A growing trend may get a boost from the First Daughter.

By Greg Daugherty / Money.comMoney and Money.com
May 02, 2016
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CHICAGO, ILLINOIS - APRIL 07: Malia Obama (C) attends President Barack Obama her father's speaking engagement at the University of Chicago Law School on April 7, 2016 in Chicago, Illinois. Obama addressed his U.S. Supreme Court nominee Merrick Garland
Credit: Joshua Lott

This story originally appeared on Money.com.

The White House’s announcement yesterday that Presidential First Daughter Malia Obama plans to go to college at Harvard may have come as little surprise. But her decision to defer enrolling until 2017 and take a gap year instead is likely to get lots of parents and college-bound high schoolers talking.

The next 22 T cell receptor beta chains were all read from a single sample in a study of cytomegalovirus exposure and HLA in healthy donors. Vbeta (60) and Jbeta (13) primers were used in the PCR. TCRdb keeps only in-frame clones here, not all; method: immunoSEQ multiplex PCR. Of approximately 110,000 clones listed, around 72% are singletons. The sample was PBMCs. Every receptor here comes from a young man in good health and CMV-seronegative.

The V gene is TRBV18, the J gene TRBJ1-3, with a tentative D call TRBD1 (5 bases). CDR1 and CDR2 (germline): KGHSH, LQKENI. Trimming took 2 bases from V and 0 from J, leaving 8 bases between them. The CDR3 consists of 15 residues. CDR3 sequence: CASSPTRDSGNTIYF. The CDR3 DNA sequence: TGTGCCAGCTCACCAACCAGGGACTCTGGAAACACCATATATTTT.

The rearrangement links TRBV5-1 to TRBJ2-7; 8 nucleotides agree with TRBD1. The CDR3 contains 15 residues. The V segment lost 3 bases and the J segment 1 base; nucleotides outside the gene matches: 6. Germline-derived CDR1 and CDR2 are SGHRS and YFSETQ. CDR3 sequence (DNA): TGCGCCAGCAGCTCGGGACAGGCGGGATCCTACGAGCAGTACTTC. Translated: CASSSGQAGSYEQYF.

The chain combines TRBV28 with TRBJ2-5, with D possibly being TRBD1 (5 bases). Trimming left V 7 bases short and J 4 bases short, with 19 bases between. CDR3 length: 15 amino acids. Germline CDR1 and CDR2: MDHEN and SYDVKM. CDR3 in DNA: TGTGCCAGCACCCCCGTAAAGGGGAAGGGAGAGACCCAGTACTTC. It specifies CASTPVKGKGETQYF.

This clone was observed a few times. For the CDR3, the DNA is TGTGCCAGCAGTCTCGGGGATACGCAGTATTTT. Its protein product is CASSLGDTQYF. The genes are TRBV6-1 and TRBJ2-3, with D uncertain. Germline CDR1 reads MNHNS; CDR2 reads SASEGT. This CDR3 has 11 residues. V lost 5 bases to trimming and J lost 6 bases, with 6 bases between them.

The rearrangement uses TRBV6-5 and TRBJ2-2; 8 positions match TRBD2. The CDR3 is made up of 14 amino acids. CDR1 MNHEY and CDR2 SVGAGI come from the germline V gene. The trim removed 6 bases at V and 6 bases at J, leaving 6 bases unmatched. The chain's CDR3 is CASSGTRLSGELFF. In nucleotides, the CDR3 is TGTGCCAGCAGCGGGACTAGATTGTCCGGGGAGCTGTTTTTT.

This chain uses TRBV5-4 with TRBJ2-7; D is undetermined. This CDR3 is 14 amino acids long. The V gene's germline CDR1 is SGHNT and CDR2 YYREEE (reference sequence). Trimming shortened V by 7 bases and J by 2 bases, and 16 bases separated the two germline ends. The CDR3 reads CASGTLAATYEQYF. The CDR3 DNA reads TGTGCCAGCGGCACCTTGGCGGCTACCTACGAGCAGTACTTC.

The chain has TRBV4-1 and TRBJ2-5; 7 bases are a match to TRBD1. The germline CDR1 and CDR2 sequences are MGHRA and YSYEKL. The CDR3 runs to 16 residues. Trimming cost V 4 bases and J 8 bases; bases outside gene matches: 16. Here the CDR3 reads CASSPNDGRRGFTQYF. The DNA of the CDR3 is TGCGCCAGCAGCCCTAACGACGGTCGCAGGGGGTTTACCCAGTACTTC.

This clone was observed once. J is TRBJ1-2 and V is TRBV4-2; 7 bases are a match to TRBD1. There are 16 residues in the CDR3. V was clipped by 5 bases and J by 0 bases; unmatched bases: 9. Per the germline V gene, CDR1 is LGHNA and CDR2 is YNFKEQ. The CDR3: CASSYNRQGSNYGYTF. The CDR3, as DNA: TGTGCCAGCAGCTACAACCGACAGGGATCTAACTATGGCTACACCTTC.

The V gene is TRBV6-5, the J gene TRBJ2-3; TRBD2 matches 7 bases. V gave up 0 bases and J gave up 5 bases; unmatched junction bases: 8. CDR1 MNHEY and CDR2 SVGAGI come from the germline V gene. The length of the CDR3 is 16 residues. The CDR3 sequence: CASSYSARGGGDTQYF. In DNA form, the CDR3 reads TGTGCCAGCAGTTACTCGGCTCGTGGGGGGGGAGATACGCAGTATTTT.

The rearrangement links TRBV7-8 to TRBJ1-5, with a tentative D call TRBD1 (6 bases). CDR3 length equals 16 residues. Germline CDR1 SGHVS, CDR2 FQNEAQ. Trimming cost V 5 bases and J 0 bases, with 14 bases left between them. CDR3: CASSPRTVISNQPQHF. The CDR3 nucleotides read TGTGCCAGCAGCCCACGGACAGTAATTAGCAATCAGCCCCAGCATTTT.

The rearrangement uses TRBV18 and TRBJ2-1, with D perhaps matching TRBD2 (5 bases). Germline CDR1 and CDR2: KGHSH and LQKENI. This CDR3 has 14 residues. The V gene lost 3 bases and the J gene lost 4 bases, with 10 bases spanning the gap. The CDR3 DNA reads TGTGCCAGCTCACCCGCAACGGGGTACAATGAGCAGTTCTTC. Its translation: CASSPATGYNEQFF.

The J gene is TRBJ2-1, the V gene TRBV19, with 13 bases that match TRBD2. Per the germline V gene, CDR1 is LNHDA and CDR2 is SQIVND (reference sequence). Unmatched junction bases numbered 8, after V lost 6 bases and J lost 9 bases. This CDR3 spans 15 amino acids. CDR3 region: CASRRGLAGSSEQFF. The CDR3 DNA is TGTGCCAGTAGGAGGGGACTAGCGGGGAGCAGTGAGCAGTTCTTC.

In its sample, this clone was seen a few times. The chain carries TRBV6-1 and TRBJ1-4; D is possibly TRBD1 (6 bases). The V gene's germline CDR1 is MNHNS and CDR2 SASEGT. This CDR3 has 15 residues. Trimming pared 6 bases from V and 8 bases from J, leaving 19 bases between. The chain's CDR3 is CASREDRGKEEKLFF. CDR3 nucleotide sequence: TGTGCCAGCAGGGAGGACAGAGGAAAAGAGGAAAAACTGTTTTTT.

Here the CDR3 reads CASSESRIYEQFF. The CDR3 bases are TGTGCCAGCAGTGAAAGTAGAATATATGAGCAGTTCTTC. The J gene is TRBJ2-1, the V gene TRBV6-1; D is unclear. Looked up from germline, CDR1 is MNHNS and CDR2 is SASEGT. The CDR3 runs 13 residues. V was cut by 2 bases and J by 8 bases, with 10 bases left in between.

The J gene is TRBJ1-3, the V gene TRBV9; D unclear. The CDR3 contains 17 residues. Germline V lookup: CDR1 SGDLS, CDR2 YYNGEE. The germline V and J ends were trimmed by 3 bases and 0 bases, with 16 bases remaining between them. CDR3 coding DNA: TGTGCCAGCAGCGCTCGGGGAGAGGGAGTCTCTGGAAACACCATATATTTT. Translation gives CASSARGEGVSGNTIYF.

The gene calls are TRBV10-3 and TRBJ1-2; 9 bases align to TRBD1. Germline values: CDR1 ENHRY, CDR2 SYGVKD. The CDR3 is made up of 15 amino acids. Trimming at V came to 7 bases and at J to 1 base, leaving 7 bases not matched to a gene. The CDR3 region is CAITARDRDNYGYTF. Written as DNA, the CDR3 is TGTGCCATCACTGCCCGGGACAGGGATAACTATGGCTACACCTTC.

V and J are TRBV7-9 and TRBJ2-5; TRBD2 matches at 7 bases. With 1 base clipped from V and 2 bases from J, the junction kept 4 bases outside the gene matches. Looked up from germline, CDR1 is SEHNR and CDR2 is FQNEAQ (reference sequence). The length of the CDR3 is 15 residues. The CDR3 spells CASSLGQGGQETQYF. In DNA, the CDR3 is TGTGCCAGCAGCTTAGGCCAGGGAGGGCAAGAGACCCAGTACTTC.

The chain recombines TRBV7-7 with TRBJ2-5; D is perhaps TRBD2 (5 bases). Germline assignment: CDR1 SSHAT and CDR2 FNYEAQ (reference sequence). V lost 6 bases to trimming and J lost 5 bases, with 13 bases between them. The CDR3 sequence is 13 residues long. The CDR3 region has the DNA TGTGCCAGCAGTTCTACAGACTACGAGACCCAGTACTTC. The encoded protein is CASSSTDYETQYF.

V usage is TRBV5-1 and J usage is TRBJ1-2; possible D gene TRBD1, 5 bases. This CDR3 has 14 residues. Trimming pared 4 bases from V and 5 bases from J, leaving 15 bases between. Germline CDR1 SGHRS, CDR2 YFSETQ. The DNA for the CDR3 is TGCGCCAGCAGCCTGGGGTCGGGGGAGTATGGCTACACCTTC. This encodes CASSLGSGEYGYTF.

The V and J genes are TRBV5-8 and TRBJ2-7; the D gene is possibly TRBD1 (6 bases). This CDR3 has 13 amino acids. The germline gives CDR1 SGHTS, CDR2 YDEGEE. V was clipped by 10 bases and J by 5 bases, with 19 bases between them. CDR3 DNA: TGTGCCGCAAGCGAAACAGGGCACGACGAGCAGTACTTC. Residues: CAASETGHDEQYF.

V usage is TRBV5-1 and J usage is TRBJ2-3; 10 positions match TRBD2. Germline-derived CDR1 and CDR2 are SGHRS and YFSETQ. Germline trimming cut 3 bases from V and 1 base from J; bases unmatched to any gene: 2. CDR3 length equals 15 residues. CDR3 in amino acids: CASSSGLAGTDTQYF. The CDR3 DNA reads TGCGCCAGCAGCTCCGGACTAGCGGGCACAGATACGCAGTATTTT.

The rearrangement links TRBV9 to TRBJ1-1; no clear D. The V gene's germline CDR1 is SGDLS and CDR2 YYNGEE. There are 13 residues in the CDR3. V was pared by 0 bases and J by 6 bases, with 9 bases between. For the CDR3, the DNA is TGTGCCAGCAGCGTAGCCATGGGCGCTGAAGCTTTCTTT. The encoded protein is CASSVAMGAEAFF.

Gap years have been on the rise in the U.S. in recent years, according to the American Gap Association (yes, they even have an association), but are still more common in Europe and parts of the U.K.

Students use them to work, volunteer, travel, or simply mature a little and think about what they want to do with their lives. Many colleges, particularly “elite” ones like Malia Obama’s future alma mater, encourage them. Her plans for the year haven’t been announced.

While gap years aren’t for everyone, to answer one common question (and parental worry): The gap association says that, within a year of completing their gap year, “90% of students are actively enrolled in a four-year institution.”